Editors Fitriani, Christian Pareira and Naufal Armia Arifin
The diversity within Southeast Asia (SEA)’s geopolitics and economy is reflected in the region’s cyber space. Geopolitically, most of Southeast Asian countries are members of the regional organisation of the Association of South East Asian Nations (ASEAN) that compresses of: Brunei Darussalam, Cambodia, Indonesia, Laos, Malaysia, Myanmar, Philippines, Singapore, Thailand and Vietnam. Southeast Asia is a diverse region with population around 600 million people in 2018, with steady growth around 1% each year.
The diversity in SEA extents culturally, politically, and economically. On the cultural aspect, religion plays an important role where Islam, Christian, Buddhist, and Hindu co-exist, where each religion become a major religious group in one or more SEA countries. In terms of political landscape, the SEA region contains heterogeneous political system that coexist peacefully under ASEAN. The regional organisation itself was established in 1967 and lasted over five decades. In terms of political system, nation states in the region adopts various types of governmental approach. Indonesia and Philippines are republics where government is considered a “public matter”. Thailand and Brunei adopts monarchic system, while communist parties are very much present in Vietnam and Laos. On economic terms, the GDP between each nations also differs. According to the 2018 IMF data, Singapore has the highest GDP per capita of US$ 57,173.34 while Myanmar has the lowest with US$ 1,263.89. This shows there is a significant difference between economic developments in the region. This difference is directly proportional to the cyber maturity and engagement level of each nation, thus forming a regional framework on cyber security to tackle regional cyber threats becomes a challenging feat.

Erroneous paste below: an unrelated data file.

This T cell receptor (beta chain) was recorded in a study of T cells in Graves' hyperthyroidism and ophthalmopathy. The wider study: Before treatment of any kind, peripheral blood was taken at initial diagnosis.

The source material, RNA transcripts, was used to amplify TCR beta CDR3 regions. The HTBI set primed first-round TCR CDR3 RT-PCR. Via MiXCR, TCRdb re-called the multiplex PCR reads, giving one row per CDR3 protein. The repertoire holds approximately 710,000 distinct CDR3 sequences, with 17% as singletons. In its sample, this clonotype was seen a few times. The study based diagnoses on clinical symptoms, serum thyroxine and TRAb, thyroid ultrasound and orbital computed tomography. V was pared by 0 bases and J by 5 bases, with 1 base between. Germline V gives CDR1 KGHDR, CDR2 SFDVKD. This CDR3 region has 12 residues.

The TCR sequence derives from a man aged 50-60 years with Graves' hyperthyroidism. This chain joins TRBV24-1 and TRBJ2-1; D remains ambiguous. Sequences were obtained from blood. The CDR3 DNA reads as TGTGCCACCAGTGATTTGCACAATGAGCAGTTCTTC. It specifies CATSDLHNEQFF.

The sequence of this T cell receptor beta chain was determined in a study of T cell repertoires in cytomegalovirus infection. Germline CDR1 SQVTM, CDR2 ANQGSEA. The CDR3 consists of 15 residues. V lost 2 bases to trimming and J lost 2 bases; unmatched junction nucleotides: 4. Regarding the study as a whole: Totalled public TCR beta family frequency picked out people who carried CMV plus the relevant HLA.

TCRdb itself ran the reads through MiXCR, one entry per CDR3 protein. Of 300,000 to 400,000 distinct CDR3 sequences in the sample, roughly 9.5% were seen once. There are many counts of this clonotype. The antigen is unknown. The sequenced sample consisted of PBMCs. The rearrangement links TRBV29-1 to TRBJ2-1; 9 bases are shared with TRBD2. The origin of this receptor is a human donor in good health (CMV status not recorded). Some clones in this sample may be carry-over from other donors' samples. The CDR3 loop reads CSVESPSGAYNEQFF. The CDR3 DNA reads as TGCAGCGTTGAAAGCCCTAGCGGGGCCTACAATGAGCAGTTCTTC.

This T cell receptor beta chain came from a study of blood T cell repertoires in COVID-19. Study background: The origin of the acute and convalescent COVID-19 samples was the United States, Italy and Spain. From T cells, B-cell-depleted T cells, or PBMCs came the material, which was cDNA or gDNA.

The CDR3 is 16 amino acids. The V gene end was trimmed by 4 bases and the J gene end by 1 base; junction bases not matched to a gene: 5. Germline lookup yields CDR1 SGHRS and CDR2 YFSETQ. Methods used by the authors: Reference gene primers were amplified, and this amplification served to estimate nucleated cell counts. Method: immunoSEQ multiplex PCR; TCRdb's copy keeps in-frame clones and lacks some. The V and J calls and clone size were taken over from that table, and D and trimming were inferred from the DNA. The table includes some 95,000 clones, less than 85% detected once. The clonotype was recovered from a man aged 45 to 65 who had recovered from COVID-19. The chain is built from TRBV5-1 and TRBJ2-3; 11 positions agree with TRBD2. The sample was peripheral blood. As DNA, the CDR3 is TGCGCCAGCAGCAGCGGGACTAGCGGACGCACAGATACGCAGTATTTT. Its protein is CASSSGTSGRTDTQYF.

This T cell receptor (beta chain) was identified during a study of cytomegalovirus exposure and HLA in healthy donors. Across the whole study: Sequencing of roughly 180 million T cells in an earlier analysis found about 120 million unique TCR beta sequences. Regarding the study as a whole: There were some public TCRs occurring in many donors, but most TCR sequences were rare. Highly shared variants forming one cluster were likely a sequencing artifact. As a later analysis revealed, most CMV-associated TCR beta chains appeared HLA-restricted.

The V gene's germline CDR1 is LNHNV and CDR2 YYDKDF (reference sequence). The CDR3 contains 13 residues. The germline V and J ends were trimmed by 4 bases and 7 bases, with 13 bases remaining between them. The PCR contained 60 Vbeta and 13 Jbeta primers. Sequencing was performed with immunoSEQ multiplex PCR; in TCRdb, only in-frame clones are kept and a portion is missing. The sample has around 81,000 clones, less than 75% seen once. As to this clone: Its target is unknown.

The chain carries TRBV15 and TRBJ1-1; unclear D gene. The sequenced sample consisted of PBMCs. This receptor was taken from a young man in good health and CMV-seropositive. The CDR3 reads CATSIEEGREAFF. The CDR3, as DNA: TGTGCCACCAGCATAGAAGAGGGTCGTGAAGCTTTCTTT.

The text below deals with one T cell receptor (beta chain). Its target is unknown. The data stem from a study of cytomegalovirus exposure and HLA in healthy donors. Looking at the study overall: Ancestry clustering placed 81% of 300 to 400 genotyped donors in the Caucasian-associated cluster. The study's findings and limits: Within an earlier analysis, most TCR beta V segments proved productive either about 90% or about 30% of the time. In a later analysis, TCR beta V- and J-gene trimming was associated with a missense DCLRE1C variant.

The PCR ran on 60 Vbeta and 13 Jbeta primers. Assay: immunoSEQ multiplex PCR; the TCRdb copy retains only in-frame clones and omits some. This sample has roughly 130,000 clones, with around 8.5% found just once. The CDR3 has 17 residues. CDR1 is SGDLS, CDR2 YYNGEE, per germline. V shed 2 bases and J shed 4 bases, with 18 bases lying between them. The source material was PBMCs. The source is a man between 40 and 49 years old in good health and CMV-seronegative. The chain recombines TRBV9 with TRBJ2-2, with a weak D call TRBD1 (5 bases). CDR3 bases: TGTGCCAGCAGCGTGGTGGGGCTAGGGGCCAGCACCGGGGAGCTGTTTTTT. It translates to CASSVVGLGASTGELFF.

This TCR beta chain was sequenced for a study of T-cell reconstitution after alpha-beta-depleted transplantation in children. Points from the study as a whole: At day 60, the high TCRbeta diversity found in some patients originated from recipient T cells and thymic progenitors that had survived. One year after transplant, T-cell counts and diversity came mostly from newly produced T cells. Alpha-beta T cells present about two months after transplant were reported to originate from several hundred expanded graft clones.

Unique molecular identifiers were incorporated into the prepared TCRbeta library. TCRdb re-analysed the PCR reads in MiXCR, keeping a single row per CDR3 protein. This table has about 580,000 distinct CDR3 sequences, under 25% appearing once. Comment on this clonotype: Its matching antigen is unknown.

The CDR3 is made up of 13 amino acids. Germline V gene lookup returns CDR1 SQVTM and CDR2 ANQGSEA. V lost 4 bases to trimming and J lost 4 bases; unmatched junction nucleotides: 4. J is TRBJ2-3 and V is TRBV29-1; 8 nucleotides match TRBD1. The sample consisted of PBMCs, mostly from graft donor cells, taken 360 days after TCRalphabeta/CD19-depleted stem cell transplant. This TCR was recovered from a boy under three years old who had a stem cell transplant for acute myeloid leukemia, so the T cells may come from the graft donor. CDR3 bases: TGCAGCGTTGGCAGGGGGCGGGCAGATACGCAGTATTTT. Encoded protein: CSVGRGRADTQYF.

The earliest regional framework related to cyber space was during the 2000 Singapore Summit, where the adoption of “e-ASEAN Framework Agreement” was taking place. The head of ASEAN states agreed to take opportunities offered by the revolution in information and communication technology (ICT) and electronic commerce (e-commerce), to develop a comprehensive set of strategies in improving and facilitating trade of ICT products and services, to liberalise e-commerce trade in the region, as well as committed to build the capacity and infrastructure of each government. However, the notion of cyber security was mentioned in only one article of the Framework, where ASEAN members recognised the need to facilitate a secure regional electronic transaction.
While regional cyber security frameworks and norms have progressed substantially since the e-ASEAN framework, ASEAN still relies their cyber security upon each member states’ cyber capabilities. Therefore, to understand regional cyber capacity in Southeast Asia, it is important to delve into the state of national cyber security of each member states, as well as recognising the political, economic, and cultural circumstances of each state. It is also vital to identify the situational background behind the region understanding on cyber space and cyber security.
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